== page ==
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Old 01-26-2016, 06:45 AM
 
Location: Houston, TX
14,684 posts, read 8,468,648 times
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Quote:
Originally Posted by Robyn55 View Post
Now that is really funny for someone like me who has been wearing glasses since age 7 or so .

Note that there is hope for you . When you need cataract surgery (and you will need it unless you die pretty young) - you can get a lens implant that will correct your vision back to where it was when you were a kid (OTOH - last time I looked - Medicare didn't pay for these new zippy lenses ). Robyn
Incorrect. I have worked in ophthalmology for over a decade. Medicare does indeed pay for new glasses following cataract surgery as well as the IOLs (intraocular lenses, the implants which replace your old cloudy ones). Medicare pays for a basic glasses frame, a single vision, lined bifocal, or lined trifocal lens. If you want a progressive lens or any special coatings, you have to pay extra, but they still pay some on your progressive lens. That is the only time Medicare will pay for glasses. The rest of the time Medicare does not consider glasses medically necessary. I won't even go into how silly I think it is that Medicare doesn't consider prescription glasses medically necessary. They are called PRESCRIPTION for a reason
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Old 01-27-2016, 12:29 AM
 
Location: Gulf Coast
1,158 posts, read 648,171 times
Reputation: 2244
Escort, try to focus your thoughts on just what your medicine does for you, how much worse off you would be without it. Then you might not feel so bad to have to take it.

I was in your shoes for many years, being told at the ripe old age of 12 I needed to be on a medicine. I resisted and had awful consequences off and on for years. At one point I feared what I could do in my life if I DID take that medicine. Then at one point I gave up fighting it and became grateful it was available to make my life manageable and a normal as possible. For the rest of my life I have faithfully taken my dosages twice a day, changing meds whenever necessary, managing side effects, testing and seeing dr. once a year.

I am grateful insurance part D helps me pay for this and that it is only about $33 a month until the 12th month when it is a bit cheaper due to paying most of the deductible by that time. I am happy that I have been ok on the generic. If I couldn't afford it and there was nothing in my budget to give up instead, I would check out Canada first, then do whatever I needed to be able to afford it. Sometimes drug manufacturers offer a little help if you will contact them and fill out some paperwork.
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Old 01-27-2016, 01:46 AM
 
1,943 posts, read 1,334,760 times
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The only reason I want to work past retirement age is because the odds of me having to take prescription pills at that age are high. It's when we reach the 'golden' years that we really need medical coverage, not when we are younger.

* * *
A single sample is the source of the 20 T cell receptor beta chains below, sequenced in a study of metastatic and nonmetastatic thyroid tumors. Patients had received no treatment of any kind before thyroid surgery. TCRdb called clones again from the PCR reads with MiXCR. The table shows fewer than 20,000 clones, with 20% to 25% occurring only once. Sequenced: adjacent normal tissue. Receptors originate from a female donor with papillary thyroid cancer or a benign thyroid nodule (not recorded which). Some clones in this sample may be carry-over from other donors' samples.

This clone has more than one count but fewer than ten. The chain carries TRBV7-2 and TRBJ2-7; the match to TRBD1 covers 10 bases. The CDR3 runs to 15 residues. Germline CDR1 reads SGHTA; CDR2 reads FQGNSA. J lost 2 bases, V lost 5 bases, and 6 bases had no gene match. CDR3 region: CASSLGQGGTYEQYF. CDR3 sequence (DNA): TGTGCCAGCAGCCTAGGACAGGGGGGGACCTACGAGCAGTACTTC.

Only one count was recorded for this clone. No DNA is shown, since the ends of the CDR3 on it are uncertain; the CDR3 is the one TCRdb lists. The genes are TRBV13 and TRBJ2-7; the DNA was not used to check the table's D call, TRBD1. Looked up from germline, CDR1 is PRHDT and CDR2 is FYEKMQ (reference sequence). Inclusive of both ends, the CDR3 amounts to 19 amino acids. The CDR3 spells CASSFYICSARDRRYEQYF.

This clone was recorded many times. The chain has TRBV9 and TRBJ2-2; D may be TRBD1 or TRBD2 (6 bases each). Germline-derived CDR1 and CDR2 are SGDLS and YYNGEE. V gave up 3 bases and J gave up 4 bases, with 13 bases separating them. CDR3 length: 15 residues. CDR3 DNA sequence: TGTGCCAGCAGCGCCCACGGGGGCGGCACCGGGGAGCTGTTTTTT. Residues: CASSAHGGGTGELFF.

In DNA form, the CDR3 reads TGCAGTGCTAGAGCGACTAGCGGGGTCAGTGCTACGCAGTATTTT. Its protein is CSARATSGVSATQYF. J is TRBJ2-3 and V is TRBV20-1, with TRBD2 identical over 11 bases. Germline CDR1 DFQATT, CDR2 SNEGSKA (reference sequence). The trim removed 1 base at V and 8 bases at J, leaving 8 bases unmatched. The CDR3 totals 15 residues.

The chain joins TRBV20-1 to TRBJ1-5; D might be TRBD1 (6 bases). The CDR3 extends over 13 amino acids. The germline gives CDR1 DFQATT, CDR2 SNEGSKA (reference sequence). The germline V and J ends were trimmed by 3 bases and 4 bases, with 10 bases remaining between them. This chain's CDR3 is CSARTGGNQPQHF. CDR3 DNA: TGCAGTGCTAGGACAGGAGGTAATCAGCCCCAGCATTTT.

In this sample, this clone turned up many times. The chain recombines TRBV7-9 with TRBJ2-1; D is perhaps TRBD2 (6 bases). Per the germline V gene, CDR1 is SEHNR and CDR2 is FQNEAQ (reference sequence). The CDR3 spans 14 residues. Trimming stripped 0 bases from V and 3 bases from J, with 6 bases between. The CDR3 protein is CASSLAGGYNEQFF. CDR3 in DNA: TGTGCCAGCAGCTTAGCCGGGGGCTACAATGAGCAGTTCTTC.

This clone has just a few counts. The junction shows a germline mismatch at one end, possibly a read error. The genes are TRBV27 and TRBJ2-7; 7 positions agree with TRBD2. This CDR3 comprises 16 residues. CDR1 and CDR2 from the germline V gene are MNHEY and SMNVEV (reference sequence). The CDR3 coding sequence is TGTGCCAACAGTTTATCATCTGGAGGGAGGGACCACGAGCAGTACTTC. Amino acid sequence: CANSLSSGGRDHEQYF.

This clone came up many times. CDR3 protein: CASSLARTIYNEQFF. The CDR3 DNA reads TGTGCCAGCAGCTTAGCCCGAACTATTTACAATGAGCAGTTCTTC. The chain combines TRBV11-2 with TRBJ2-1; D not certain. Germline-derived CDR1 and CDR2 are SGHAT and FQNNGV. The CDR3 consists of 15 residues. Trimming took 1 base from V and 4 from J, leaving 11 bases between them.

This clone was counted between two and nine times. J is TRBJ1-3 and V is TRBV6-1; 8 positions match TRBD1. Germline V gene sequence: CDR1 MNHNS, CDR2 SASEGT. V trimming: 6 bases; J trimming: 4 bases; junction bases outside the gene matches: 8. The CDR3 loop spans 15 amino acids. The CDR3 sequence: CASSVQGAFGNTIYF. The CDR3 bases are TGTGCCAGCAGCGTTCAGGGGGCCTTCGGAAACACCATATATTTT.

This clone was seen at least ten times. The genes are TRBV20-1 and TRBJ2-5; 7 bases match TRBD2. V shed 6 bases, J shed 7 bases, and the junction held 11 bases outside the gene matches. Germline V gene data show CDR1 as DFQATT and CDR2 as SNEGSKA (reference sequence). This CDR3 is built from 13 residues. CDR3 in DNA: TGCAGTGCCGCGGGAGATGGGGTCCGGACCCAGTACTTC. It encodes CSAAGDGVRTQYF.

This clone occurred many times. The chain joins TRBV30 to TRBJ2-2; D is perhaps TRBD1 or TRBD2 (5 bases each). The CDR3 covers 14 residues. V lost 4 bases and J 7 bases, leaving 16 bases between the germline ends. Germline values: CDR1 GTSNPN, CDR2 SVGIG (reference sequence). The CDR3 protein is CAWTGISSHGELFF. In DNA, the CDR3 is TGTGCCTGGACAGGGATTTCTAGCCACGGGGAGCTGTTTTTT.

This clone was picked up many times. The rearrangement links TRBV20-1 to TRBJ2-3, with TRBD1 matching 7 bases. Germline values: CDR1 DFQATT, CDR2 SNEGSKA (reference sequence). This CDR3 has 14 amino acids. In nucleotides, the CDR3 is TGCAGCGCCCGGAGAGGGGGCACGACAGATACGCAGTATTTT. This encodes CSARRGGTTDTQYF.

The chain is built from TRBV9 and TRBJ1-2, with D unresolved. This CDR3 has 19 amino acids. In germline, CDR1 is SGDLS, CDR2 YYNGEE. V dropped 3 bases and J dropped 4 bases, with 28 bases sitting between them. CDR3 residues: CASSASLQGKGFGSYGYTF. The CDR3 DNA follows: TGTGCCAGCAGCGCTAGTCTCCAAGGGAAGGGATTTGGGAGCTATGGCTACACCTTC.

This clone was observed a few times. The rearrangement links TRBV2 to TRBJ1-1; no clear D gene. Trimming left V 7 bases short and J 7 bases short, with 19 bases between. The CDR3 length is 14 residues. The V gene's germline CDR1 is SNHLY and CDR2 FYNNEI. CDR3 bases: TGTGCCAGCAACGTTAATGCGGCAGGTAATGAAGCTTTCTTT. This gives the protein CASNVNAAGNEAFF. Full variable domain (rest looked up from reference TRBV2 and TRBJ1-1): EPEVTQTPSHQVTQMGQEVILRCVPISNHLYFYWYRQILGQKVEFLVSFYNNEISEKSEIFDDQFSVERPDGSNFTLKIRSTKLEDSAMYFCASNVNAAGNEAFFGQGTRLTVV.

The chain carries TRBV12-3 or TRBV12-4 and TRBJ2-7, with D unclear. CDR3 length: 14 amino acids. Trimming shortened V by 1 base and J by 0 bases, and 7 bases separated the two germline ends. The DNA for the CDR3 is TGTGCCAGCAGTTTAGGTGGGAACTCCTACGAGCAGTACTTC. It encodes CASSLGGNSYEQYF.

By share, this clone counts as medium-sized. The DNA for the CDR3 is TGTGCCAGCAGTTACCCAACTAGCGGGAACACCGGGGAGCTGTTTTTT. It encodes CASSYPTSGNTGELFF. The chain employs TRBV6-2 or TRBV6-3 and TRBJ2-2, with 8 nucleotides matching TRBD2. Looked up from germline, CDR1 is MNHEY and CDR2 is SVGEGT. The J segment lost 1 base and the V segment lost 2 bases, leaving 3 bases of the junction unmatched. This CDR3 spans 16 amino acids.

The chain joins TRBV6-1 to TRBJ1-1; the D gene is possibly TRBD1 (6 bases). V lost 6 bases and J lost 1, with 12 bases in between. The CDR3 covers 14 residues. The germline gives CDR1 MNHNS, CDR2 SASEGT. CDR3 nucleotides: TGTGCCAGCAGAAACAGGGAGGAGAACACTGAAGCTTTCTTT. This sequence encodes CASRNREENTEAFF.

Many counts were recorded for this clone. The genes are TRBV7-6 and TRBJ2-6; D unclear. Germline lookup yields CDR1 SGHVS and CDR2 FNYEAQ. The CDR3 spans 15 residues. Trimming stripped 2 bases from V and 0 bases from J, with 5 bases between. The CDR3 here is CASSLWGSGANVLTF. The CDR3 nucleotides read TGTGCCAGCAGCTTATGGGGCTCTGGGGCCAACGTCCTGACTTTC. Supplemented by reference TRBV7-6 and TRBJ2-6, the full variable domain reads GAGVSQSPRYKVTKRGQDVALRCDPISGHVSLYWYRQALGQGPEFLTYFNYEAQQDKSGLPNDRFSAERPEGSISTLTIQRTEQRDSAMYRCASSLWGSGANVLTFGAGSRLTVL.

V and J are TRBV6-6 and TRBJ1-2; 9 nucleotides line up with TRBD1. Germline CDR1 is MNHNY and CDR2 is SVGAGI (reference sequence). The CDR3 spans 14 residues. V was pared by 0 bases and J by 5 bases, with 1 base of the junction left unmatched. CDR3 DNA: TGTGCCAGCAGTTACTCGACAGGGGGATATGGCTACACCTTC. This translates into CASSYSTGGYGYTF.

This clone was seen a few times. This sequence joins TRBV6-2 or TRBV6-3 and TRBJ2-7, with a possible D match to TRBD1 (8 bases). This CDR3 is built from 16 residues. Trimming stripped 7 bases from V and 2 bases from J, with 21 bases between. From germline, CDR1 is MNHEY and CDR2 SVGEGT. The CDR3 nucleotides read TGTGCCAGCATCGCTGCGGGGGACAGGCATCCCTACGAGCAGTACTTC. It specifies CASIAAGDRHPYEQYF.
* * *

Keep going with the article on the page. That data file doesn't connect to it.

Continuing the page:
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Old 01-27-2016, 05:30 AM
 
Location: Ponte Vedra Beach FL
14,628 posts, read 17,917,951 times
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Quote:
Originally Posted by Scooby Snacks View Post
Incorrect. I have worked in ophthalmology for over a decade. Medicare does indeed pay for new glasses following cataract surgery as well as the IOLs (intraocular lenses, the implants which replace your old cloudy ones). Medicare pays for a basic glasses frame, a single vision, lined bifocal, or lined trifocal lens. If you want a progressive lens or any special coatings, you have to pay extra, but they still pay some on your progressive lens. That is the only time Medicare will pay for glasses. The rest of the time Medicare does not consider glasses medically necessary. I won't even go into how silly I think it is that Medicare doesn't consider prescription glasses medically necessary. They are called PRESCRIPTION for a reason
I was talking about these so-called "premium" intraocular lens implants - which not only eliminate the old cloudy lens - but also seem to reduce or eliminate the need for wearing glasses for some people:

https://www.drschnipper.com/jacksonv...crystalens.htm

I am pretty sure Medicare doesn't cover those when it comes to cataract surgery (although Medicare perhaps allows a credit for the price of a "regular" lens). My father paid extra for them when he had his cataract surgery. I forget what he paid - but he thought they were well worth the extra cost. Robyn
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Old 01-27-2016, 07:44 AM
 
6,212 posts, read 4,715,040 times
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I was quoted an additional out of pocket cost of $1500 for each multifocus IOL. Turns out I did not qualify medically because of a previous eye issue. I had the standard fixed IOL implants. That means I have no near vision and need glasses for reading and using a computer or cellphone or camera, etc. In theory implants should be able to correct distant vision so glasses are not needed. I found that claim to be an exaggeration. I found I could substantially improve my distant vision with glasses. I do not need them for driving but they help bring me from about 20:30 to close to 20:20.